Followers of the Zambian economy’s debt engagements will have read or heard reference to the G20 Common framework. The arrangement serves as the guiding principle to the Group of 20, who are the 20 largest economies in the world, in dealing with debt crises in poorer nations. A relatively new initiative, launched in the latter stages of 2020, Zambia is one of the first countries to apply for debt treatment under its auspices, the only other two being Chad and Ethiopia. Little, however, is known of the specificities of the framework. This, together with teething issues in its implementation has led to several critiques of its efficacy in as far as expeditiously addressing debt distress.

What is this framework?
The framework was designed with a view to coordinate negotiations between debt distressed debtors and their creditors. It allows for harmonisation of debt treatments by official creditors that encompass multilateral, bilateral and private lenders. Prior, negotiations tended to be disjointed, with those of the Paris club taking place separately from that of Official Bilateral Creditors and private markets. The Framework works in close coordination with the Bretton Woods institutions, WBG & IMF, taking guidance from the latter’s respective country programme and Debt Sustainability Analysis of the World Bank. In this vein, the initiative stresses reforms mandated by an IMF country programme in order to inculcate prudent public financial management and avert similar future crises. The framework is summarised in an MoU between creditors and the debtor country, that stipulates parameters of the debt treatment. These parameters include:

1. The reduction in debt service over the life of the IMF supported programme.
2. The reduction in the Net Present Value of debt.
3. The extension in repayment periods, if any.

Inception of the Common Framework
In response to the ravages of the COVID pandemic, and with the prompting of the IMF and WBG, G20 countries implemented the Debt Service Suspension Initiative (DSSI). It facilitated the halting of debt payments by eligible countries enabling them to focus their resources on managing the pandemic. According to the World Bank, under it, $12.9 billion in debt repayments were halted. The initiative expired in December 2021. The DSSI was superseded by the Common framework. Multilateral institutions and bilateral creditors recognised the increased vulnerability of low-income countries beyond the Debt suspension. The Common framework was meant to provide a more lasting solution to the imminent debt crisis, particularly in Sub Saharan Africa.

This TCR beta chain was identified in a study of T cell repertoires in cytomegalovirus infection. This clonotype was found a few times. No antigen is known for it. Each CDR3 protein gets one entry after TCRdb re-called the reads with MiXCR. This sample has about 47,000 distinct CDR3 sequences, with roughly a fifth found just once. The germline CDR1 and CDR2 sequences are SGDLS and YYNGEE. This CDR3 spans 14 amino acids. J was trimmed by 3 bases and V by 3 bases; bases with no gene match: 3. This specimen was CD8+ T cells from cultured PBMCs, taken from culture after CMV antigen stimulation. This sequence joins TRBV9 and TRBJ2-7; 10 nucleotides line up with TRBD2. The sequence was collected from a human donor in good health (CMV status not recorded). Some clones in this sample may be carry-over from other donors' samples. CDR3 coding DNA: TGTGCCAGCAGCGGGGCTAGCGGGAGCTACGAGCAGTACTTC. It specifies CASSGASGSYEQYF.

Zambia’s Experience
In June 2022, an official creditors committee was instituted for Zambia co-chaired by France and China. At the second meeting of this committee in August 2022, the Zambian economic reform programme was endorsed and members made a commitment to negotiate terms of a restructuring in view of internal laws of creditor countries and institutions. Other bilateral and private creditors were also implored to provide debt relief on at least comparable terms.

This in principle, thus should have set the scene for expeditious debt restructuring. Time has revealed that this, however has not been the case. The Ministry of Finance targeted to reach restructuring agreements by end of 2022 or early 2023. The first of these time frames has elapsed with little certainty if conclusions will be made in the second. The restructuring process has remained painfully slow with the Ministry of Finance stating in December that it is yet to discuss terms of a restructuring. China for instance has been seeking clarifications on figures that form the basis of IMF assumptions. The protracted process has not been without effect on the local economy. The Kwacha has weakened significantly, jeopardising many of the economic gains of the new presidency, particularly inflation.

Delays have, hitherto, been the hallmark of negotiations under the G20 Common Framework. Three countries have so far applied for debt treatment under it: Zambia, Chad and Ethiopia. Of these, Chad is the only to have come to an agreement with its creditors, which was reached late last year. This notwithstanding, criticisms have been drawn of that county’s agreement. World Bank Group president Mr David Malpass, for instance, lamented the lack of a Net Present Value reduction in debt. The blame has been squared at China, in that respect, not only in the case of Chad but Zambia as well. Chinese officials have tended to offer an extension of maturities as opposed to debt haircuts, in addition to its purported foot-dragging in debt negotiations.

The Ministry of Finance has a mammoth task. Reaching an agreement with the IMF was commendable, however, securing actual debt restructuring is more important and will prove to be more challenging. 2023 thus may be a challenging year for the Zambian economy as the entire economic transformation agenda of the UPND government is predicated on debt restructuring. Nonetheless, the author remains hopeful that eventually debt treatments will be agreed which will bode well for financial markets, our Extended Credit Facility and the economy.

The Author is an Economist and member of the Economics Association of Zambia